PSY 547 Mental Health Law
This course will introduce students to the psych-legal issues in mental health law. The course will study the needs and rights of individuals with mental illness and mental retardation, the delivery of mental health services, the regulation of mental health professions, and the concerns of society for persons with mental disability. Other topics to be considered include competence, commitment, the right to treatment, the Americans with Disability Act, restraint and treatment issues, advanced psychiatric directives and natural supports in the community.
PSY 625 Applied Advanced Psychological Assessment
This course will explore the various assessment instruments used in clinical and forensic psychology that assess individuals. It will address the psychological factors to be assessed, clinical tools, interviews, projective tests, TAT, WISC-R, and other psychological tools. The course will review the gamut of approaches to assessment and treatment. Goal evaluation (of offender/victim/client) will be discussed. Goal plans (evaluation of the entire context/course of treatment) will be examined. Concepts such as the therapeutic alliance, transference, resistance, clarification and confrontation, interpretation, and termination will be covered.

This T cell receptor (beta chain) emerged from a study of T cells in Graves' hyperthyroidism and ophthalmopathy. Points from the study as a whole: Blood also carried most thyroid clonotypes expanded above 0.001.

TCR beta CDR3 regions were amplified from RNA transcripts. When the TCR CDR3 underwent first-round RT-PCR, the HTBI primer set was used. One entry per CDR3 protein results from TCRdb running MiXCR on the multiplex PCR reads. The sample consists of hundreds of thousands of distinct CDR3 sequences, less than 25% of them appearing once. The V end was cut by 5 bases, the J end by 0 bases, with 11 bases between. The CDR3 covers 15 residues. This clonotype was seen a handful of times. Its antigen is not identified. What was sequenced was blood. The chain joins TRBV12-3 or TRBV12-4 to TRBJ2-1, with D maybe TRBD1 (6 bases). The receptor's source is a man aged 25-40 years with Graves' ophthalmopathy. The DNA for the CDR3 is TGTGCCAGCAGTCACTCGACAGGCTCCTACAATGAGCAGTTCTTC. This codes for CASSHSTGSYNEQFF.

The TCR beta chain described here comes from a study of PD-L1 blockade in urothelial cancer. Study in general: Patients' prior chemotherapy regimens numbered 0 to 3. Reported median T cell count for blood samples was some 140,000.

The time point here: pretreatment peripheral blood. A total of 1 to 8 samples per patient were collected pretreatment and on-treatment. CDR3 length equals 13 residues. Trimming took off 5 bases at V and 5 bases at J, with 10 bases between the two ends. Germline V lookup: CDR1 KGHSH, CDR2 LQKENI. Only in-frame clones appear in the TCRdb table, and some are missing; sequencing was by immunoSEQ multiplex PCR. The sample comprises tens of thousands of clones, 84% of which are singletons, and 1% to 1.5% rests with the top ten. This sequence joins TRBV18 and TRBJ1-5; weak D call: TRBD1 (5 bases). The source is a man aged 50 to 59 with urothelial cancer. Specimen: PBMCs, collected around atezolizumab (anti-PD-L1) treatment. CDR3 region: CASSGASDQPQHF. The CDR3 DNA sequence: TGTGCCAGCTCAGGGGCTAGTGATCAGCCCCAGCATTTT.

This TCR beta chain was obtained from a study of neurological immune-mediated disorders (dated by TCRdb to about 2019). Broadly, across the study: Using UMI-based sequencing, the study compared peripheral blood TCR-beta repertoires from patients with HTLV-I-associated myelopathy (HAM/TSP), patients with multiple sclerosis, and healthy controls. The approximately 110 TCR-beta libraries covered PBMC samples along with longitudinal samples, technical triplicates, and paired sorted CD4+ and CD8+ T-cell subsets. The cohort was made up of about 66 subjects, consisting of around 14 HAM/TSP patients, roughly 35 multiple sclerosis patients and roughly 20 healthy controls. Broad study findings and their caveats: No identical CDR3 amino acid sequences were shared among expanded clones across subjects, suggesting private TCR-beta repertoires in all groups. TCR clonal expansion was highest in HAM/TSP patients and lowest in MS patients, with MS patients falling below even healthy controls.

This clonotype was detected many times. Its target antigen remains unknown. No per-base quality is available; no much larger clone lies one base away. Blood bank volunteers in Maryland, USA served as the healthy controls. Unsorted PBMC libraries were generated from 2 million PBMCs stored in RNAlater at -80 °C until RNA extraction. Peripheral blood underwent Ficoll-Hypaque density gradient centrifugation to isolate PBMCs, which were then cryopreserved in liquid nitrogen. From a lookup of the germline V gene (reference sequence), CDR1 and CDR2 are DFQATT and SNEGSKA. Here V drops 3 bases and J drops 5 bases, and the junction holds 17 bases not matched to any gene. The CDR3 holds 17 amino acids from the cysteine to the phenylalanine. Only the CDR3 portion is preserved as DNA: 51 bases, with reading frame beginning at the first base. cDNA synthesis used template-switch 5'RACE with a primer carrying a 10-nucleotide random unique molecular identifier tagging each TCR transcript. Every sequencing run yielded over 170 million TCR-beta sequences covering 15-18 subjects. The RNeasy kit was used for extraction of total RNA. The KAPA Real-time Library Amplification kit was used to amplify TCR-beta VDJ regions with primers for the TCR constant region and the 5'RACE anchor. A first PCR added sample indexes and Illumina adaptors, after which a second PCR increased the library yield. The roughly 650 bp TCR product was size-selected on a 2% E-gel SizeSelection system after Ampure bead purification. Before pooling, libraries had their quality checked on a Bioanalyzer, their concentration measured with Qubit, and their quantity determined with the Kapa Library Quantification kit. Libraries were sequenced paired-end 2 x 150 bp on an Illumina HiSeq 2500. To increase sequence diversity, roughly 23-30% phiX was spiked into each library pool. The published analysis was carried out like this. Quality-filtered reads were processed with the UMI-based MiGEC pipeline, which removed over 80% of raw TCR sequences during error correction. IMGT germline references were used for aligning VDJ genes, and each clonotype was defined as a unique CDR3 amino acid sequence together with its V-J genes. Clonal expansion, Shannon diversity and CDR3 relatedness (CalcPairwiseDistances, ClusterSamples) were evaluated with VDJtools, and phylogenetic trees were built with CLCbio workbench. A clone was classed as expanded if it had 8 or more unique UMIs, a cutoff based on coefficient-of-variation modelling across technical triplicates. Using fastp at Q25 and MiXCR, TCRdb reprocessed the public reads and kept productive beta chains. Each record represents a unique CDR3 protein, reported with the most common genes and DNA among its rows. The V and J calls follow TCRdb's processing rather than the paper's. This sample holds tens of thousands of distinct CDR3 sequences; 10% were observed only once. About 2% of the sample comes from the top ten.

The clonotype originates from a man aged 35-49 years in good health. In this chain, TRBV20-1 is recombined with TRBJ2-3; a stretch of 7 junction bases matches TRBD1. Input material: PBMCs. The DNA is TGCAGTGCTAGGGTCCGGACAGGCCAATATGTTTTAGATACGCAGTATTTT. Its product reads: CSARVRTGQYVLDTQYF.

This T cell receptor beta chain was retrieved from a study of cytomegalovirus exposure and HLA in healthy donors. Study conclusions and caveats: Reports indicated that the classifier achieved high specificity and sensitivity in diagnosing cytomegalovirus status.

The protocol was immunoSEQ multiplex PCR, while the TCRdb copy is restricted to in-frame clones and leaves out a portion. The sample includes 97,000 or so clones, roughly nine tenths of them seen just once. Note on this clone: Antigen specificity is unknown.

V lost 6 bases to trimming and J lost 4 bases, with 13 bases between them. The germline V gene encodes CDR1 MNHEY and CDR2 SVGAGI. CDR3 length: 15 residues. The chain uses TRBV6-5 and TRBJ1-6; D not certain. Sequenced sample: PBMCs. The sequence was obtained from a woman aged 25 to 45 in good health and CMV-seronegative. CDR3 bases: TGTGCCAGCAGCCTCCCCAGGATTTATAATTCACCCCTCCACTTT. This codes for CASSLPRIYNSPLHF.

PSY 613 Professional Seminar in Advanced Clinical & Experimental Forensic Psychology
This course provides an in-depth examination of the areas of Advanced Clinical and Experimental Forensic Psychology. Students will conduct analyses of contemporary topics in these two areas as they impact the criminal justice system. The source would include both intensive small group analysis, as well as, individual examination of topics.
PSY 614 Substance Abuse
Examines the types of abusable substances, the symptomology, etiology, and treatment of substance abuse. The relationship of substance abuse to criminal behavior and emotional functioning are examined. Regulation, prevention strategies, and treatment strategies are examined. The entire spectrum of substance abuse is examined.
PSY 637 Forensic Counseling
This course will cover the theories and practice strategies involved in counseling juvenile and adult offenders. Emphasis is on the evaluation and the development of effective models and treatment oriented interventions for counseling clients in a correctional or community environment. Focus is on development of effective knowledge and skills in working with legally involved and court committed adult and juvenile offenders.